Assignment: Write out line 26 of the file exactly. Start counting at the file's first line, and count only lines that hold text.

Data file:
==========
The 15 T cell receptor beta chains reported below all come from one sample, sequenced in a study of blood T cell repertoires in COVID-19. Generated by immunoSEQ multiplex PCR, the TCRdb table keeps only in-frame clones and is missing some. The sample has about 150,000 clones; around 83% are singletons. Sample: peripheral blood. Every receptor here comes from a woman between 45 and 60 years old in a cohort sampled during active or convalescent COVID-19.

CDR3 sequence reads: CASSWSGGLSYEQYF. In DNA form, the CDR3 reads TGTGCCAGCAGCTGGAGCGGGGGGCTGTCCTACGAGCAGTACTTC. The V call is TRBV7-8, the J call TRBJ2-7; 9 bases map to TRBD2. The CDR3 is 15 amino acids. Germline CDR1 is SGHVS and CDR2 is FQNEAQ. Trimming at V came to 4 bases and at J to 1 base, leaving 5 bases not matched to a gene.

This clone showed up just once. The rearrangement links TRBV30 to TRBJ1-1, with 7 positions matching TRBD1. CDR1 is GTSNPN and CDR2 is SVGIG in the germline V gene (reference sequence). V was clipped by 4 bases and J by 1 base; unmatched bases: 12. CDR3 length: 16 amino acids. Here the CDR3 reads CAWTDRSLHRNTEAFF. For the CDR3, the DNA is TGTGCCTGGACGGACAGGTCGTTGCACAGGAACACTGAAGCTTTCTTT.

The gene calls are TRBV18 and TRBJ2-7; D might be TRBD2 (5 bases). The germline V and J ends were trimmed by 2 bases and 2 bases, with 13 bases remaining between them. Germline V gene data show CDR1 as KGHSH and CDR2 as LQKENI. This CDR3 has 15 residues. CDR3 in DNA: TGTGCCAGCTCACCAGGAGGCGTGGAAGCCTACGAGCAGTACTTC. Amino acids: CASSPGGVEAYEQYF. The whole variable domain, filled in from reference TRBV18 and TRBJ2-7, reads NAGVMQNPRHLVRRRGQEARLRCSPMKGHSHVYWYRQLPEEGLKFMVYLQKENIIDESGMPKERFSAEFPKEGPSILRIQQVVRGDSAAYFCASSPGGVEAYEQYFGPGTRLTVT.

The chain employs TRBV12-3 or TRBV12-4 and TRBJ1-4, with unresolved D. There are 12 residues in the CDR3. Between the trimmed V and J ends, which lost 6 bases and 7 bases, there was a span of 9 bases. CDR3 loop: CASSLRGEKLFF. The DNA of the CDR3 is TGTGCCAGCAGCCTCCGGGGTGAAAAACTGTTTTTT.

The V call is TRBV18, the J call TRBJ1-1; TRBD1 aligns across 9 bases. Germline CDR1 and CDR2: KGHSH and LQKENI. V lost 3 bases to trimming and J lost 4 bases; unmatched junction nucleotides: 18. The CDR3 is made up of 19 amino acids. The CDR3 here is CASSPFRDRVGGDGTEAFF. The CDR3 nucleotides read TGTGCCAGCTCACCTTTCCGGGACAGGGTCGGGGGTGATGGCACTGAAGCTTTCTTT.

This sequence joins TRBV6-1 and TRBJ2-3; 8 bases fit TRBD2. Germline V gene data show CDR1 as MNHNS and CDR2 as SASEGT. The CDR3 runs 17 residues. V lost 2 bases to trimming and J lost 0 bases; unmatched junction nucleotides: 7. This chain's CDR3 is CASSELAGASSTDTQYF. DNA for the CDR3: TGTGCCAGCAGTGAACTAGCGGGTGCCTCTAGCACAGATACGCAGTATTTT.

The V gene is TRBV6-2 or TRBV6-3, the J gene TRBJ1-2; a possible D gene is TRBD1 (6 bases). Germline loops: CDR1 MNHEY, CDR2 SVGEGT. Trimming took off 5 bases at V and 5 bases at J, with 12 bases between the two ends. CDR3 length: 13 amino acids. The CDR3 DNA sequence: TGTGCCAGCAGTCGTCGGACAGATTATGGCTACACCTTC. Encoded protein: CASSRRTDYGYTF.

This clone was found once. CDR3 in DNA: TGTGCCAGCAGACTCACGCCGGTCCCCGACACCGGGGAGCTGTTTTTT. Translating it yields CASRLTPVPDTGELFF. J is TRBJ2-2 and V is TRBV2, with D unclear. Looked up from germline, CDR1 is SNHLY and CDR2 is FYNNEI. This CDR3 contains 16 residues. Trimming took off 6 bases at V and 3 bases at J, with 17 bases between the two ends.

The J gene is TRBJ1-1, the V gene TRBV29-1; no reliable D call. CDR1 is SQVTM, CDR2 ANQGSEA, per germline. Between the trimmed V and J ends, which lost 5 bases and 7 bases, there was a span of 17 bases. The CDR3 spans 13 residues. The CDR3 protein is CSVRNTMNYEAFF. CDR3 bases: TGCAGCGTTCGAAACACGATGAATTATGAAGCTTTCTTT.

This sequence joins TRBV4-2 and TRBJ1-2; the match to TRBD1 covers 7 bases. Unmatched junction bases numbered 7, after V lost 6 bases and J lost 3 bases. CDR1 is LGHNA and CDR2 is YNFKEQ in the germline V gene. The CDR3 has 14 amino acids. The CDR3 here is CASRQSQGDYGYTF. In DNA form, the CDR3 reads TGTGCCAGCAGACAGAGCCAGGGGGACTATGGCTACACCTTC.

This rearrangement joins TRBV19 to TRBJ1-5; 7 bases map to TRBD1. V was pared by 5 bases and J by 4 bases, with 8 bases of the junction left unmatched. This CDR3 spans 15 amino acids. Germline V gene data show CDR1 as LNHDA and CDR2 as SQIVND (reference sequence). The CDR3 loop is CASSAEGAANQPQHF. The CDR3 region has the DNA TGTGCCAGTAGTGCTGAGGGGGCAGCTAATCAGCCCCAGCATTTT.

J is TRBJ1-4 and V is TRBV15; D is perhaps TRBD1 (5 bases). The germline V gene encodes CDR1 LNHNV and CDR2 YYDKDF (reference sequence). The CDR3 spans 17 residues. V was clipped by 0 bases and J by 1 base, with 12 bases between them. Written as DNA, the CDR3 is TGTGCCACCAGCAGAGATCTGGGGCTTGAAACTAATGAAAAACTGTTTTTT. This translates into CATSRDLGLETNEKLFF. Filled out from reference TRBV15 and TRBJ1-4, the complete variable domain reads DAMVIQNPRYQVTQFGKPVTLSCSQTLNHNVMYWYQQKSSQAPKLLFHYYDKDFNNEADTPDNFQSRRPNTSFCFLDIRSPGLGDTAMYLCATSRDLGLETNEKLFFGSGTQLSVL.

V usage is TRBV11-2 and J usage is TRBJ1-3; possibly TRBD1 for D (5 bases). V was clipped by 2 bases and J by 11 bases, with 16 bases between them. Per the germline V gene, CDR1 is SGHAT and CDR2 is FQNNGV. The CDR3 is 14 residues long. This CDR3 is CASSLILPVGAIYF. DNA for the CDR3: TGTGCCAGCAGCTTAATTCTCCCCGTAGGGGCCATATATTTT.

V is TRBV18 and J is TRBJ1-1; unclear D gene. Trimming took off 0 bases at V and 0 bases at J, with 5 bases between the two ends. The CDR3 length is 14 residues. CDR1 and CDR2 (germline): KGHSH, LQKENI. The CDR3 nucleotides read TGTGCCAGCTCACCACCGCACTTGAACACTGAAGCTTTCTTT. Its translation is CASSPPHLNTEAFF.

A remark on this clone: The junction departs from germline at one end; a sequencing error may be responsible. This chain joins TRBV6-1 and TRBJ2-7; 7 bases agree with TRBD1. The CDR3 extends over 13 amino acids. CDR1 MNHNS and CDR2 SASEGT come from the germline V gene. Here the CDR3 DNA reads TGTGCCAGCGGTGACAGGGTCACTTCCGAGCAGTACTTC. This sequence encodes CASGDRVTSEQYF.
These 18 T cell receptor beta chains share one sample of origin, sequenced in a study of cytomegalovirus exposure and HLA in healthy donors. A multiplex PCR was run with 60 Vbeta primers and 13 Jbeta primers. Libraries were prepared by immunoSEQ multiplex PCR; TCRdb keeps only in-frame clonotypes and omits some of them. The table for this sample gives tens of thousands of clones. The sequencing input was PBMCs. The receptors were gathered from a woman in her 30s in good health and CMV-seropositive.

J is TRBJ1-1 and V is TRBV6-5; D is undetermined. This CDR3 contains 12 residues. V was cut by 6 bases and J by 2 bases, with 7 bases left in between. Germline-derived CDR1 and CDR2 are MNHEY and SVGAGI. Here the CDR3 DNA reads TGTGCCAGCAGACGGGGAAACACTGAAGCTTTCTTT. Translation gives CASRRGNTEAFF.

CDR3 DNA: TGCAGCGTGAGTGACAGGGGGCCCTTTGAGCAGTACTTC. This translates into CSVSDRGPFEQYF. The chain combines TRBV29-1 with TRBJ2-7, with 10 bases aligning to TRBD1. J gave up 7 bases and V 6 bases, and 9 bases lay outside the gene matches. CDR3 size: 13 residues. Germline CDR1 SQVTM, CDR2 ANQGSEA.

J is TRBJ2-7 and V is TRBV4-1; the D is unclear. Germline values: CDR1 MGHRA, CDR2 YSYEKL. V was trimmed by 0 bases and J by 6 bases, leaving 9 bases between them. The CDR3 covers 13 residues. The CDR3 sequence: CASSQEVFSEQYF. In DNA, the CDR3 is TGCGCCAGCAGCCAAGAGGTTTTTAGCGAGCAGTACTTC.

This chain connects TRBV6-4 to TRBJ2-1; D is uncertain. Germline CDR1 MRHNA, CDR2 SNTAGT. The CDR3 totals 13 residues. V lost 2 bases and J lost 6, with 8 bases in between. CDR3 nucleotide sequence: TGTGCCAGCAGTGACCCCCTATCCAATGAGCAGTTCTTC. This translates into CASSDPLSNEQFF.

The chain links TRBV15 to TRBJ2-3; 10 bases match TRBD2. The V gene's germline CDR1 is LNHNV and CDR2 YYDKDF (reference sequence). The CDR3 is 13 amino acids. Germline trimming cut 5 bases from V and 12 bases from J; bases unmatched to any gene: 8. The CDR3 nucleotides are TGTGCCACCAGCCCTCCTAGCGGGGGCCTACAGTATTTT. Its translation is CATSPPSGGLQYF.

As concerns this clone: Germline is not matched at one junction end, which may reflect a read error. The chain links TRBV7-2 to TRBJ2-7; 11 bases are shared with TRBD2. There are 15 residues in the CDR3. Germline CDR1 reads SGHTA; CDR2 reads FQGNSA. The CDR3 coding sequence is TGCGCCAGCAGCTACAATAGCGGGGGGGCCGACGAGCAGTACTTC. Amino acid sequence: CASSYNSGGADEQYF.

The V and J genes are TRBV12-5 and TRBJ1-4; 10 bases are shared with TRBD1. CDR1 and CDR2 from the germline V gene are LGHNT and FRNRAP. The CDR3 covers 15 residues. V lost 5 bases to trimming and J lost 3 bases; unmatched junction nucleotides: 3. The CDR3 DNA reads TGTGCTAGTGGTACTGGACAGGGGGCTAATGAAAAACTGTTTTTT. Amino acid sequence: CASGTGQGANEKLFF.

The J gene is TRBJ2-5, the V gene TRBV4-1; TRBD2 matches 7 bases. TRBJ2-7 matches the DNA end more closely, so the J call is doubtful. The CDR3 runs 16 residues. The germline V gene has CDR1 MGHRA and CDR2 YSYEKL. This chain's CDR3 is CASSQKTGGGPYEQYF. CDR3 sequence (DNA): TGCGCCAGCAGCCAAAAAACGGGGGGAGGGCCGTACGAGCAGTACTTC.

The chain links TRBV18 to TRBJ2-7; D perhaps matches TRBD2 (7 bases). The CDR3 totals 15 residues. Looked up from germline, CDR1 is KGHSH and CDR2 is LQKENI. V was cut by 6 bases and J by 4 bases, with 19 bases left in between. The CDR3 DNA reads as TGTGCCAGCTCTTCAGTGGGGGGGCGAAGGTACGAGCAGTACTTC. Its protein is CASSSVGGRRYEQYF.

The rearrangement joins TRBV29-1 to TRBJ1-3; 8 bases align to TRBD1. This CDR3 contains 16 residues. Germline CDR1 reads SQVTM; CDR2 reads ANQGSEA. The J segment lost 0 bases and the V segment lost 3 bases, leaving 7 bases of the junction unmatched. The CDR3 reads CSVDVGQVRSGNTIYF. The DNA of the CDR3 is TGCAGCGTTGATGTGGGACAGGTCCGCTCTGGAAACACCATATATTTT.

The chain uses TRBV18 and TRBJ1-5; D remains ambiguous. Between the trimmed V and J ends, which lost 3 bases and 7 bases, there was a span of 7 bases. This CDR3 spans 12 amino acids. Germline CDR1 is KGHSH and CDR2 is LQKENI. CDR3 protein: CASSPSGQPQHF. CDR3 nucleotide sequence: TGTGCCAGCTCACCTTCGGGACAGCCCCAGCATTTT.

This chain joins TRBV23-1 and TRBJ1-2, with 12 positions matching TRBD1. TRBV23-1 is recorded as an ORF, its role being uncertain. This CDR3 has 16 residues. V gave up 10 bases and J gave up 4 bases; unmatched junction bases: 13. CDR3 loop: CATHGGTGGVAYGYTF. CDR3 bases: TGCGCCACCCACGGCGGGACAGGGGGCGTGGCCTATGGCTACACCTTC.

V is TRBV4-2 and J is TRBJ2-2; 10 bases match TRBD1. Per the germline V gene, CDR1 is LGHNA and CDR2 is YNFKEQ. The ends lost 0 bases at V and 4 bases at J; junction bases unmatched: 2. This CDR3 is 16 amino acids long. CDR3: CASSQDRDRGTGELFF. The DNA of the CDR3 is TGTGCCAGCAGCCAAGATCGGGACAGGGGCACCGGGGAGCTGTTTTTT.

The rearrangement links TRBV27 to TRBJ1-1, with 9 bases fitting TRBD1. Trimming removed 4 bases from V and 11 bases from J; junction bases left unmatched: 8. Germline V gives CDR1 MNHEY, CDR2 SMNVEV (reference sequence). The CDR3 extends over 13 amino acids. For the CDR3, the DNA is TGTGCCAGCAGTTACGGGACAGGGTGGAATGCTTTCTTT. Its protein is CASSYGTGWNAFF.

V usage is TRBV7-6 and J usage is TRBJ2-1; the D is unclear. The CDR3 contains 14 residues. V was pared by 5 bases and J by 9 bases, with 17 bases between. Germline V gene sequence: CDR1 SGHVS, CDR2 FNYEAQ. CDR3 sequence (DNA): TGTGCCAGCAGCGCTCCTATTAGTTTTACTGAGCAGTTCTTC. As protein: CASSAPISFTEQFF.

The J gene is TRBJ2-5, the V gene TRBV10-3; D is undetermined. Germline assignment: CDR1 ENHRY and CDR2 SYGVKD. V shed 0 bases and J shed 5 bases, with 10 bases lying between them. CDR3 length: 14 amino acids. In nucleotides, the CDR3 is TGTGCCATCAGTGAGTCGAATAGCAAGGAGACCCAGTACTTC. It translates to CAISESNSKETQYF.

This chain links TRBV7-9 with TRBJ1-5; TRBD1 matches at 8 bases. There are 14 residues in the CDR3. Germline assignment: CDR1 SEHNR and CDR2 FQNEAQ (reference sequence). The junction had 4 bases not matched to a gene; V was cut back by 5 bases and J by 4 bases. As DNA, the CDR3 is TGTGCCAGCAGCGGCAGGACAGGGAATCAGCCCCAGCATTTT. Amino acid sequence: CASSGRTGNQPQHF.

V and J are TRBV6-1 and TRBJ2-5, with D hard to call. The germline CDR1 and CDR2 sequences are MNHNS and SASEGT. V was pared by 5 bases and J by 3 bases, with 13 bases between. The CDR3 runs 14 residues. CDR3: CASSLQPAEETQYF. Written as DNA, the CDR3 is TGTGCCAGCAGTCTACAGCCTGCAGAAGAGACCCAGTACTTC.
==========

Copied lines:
The chain links TRBV18 to TRBJ2-7; D perhaps matches TRBD2 (7 bases). The CDR3 totals 15 residues. Looked up from germline, CDR1 is KGHSH and CDR2 is LQKENI. V was cut by 6 bases and J by 4 bases, with 19 bases left in between. The CDR3 DNA reads as TGTGCCAGCTCTTCAGTGGGGGGGCGAAGGTACGAGCAGTACTTC. Its protein is CASSSVGGRRYEQYF.